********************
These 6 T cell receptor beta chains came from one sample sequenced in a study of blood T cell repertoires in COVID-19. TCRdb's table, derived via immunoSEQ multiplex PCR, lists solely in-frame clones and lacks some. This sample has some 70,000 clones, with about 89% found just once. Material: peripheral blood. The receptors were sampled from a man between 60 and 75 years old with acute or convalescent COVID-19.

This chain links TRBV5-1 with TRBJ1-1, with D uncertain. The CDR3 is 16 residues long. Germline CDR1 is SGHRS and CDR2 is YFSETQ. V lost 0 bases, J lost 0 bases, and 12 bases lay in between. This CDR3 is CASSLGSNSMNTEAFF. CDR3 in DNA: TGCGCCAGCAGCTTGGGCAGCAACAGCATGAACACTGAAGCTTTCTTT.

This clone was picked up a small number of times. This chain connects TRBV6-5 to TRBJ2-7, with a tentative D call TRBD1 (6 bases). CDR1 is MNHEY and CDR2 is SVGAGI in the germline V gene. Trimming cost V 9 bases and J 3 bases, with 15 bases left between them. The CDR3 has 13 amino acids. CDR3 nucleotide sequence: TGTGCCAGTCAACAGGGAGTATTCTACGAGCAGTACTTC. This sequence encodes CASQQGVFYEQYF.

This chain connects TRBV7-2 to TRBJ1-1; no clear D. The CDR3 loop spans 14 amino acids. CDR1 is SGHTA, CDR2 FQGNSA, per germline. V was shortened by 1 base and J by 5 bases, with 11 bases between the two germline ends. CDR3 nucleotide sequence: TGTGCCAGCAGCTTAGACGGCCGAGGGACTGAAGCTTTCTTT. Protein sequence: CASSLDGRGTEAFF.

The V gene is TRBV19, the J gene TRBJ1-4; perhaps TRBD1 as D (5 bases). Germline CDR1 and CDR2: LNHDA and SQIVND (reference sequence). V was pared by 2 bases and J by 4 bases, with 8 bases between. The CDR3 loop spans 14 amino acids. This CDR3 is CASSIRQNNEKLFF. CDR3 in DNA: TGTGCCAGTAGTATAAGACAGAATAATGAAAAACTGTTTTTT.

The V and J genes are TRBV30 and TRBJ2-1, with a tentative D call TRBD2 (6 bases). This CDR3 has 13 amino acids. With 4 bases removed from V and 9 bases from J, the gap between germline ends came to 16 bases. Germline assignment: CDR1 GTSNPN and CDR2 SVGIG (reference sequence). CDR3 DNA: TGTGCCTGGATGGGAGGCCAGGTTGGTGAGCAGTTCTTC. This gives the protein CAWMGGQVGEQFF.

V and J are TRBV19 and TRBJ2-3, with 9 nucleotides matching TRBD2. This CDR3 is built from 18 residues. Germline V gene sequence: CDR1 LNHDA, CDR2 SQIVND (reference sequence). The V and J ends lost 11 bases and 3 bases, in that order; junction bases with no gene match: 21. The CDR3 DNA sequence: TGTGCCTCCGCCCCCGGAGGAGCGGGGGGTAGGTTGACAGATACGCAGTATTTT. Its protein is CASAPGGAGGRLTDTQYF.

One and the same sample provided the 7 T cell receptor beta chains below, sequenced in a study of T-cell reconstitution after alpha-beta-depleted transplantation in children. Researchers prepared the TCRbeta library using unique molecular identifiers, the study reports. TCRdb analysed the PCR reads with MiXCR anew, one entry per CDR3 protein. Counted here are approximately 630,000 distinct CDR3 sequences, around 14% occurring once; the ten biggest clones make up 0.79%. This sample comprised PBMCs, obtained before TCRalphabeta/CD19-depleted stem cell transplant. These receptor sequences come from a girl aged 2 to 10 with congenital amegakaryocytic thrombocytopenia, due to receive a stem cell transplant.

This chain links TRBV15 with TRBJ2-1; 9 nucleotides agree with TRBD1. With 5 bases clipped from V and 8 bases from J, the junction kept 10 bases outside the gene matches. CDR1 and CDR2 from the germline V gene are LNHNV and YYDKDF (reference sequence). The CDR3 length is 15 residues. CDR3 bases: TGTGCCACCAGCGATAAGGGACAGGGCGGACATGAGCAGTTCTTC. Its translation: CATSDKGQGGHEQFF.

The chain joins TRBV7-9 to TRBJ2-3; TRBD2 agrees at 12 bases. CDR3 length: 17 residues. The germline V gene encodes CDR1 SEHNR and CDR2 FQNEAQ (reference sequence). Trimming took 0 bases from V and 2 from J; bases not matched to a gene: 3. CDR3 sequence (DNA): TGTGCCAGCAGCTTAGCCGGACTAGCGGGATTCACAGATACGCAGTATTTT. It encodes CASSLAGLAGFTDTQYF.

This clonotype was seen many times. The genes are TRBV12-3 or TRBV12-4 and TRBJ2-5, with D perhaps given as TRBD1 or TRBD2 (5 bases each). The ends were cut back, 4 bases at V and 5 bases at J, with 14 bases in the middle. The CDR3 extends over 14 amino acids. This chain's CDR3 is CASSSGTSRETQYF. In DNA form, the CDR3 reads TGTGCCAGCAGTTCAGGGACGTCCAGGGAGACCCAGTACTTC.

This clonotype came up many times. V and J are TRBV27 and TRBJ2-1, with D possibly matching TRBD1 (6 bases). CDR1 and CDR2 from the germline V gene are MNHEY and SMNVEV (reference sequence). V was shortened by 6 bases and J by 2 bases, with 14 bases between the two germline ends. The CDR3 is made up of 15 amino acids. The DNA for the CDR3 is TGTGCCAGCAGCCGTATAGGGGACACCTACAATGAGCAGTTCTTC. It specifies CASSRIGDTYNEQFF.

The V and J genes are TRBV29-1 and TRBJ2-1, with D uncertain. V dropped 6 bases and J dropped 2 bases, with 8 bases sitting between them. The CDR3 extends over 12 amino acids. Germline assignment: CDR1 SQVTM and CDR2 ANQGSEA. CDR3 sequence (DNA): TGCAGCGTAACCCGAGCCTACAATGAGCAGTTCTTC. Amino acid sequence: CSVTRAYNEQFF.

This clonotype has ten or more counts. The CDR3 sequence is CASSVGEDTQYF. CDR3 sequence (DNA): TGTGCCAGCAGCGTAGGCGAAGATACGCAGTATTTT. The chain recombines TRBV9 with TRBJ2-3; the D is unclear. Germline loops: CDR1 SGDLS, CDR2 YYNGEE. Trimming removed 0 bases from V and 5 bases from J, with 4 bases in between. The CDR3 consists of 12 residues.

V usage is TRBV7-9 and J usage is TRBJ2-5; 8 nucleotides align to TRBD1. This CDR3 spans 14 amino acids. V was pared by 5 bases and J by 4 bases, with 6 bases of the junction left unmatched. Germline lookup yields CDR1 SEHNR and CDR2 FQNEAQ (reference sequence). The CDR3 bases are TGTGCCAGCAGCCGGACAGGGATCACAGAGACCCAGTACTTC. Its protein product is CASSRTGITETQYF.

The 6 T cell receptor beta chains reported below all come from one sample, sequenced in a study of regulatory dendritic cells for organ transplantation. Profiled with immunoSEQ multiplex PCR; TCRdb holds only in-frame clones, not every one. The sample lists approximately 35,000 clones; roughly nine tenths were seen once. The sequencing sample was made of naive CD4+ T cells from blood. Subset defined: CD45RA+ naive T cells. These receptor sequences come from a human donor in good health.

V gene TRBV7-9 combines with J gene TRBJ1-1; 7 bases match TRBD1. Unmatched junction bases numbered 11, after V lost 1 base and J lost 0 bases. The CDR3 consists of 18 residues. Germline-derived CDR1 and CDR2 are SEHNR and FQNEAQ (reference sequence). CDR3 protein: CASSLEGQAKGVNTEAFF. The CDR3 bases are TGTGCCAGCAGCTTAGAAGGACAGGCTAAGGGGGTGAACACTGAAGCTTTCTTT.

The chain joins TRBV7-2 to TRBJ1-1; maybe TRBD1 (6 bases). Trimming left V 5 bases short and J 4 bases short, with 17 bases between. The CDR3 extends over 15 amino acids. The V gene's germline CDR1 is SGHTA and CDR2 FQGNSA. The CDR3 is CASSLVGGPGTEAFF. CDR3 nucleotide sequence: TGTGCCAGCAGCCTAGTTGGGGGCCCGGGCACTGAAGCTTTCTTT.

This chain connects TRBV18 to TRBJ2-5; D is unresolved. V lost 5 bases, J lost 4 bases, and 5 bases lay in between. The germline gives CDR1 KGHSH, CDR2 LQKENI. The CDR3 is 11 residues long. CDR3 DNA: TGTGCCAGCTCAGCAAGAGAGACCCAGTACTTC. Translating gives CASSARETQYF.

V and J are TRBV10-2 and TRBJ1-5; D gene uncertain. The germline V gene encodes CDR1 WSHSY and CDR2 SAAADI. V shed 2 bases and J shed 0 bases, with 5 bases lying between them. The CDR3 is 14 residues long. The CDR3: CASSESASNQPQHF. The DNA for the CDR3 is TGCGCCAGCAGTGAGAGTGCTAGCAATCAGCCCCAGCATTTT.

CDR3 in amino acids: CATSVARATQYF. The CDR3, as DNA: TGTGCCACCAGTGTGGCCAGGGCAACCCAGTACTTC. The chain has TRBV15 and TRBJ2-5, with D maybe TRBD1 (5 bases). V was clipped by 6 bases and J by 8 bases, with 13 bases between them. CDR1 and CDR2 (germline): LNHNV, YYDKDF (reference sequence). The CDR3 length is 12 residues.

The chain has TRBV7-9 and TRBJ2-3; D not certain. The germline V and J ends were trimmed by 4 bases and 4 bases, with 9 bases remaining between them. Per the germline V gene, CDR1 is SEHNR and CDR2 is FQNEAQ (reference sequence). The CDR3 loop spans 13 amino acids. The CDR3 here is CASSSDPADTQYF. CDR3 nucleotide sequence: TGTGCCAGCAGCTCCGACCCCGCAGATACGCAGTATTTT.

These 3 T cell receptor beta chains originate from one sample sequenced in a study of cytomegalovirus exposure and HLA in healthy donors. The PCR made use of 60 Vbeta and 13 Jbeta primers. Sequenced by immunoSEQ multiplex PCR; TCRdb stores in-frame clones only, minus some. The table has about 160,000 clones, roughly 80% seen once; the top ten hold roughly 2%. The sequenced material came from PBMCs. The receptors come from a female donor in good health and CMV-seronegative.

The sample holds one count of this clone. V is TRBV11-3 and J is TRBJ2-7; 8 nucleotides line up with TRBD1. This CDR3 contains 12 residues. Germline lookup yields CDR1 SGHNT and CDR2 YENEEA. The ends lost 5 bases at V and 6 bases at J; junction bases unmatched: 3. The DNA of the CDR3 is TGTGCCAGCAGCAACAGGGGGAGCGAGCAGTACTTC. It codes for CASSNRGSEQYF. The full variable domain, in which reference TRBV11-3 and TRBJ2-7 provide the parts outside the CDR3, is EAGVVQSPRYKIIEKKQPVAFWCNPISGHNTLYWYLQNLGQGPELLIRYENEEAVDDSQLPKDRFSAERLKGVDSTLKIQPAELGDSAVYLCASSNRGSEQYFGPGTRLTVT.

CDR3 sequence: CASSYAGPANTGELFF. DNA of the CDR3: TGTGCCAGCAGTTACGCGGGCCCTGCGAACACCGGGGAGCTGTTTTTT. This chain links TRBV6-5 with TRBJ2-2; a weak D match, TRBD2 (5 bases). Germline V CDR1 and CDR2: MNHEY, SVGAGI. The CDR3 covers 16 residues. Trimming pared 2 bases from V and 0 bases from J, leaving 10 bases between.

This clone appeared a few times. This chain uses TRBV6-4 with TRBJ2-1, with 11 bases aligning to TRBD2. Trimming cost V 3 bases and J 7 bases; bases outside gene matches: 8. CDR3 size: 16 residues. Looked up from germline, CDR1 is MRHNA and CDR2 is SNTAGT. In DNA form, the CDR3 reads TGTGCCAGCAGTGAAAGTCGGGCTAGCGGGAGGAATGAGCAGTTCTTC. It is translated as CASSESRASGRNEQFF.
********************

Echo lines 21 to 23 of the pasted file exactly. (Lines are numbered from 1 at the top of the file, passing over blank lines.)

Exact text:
CDR3 in amino acids: CATSVARATQYF. The CDR3, as DNA: TGTGCCACCAGTGTGGCCAGGGCAACCCAGTACTTC. The chain has TRBV15 and TRBJ2-5, with D maybe TRBD1 (5 bases). V was clipped by 6 bases and J by 8 bases, with 13 bases between them. CDR1 and CDR2 (germline): LNHNV, YYDKDF (reference sequence). The CDR3 length is 12 residues.

The chain has TRBV7-9 and TRBJ2-3; D not certain. The germline V and J ends were trimmed by 4 bases and 4 bases, with 9 bases remaining between them. Per the germline V gene, CDR1 is SEHNR and CDR2 is FQNEAQ (reference sequence). The CDR3 loop spans 13 amino acids. The CDR3 here is CASSSDPADTQYF. CDR3 nucleotide sequence: TGTGCCAGCAGCTCCGACCCCGCAGATACGCAGTATTTT.

These 3 T cell receptor beta chains originate from one sample sequenced in a study of cytomegalovirus exposure and HLA in healthy donors. The PCR made use of 60 Vbeta and 13 Jbeta primers. Sequenced by immunoSEQ multiplex PCR; TCRdb stores in-frame clones only, minus some. The table has about 160,000 clones, roughly 80% seen once; the top ten hold roughly 2%. The sequenced material came from PBMCs. The receptors come from a female donor in good health and CMV-seronegative.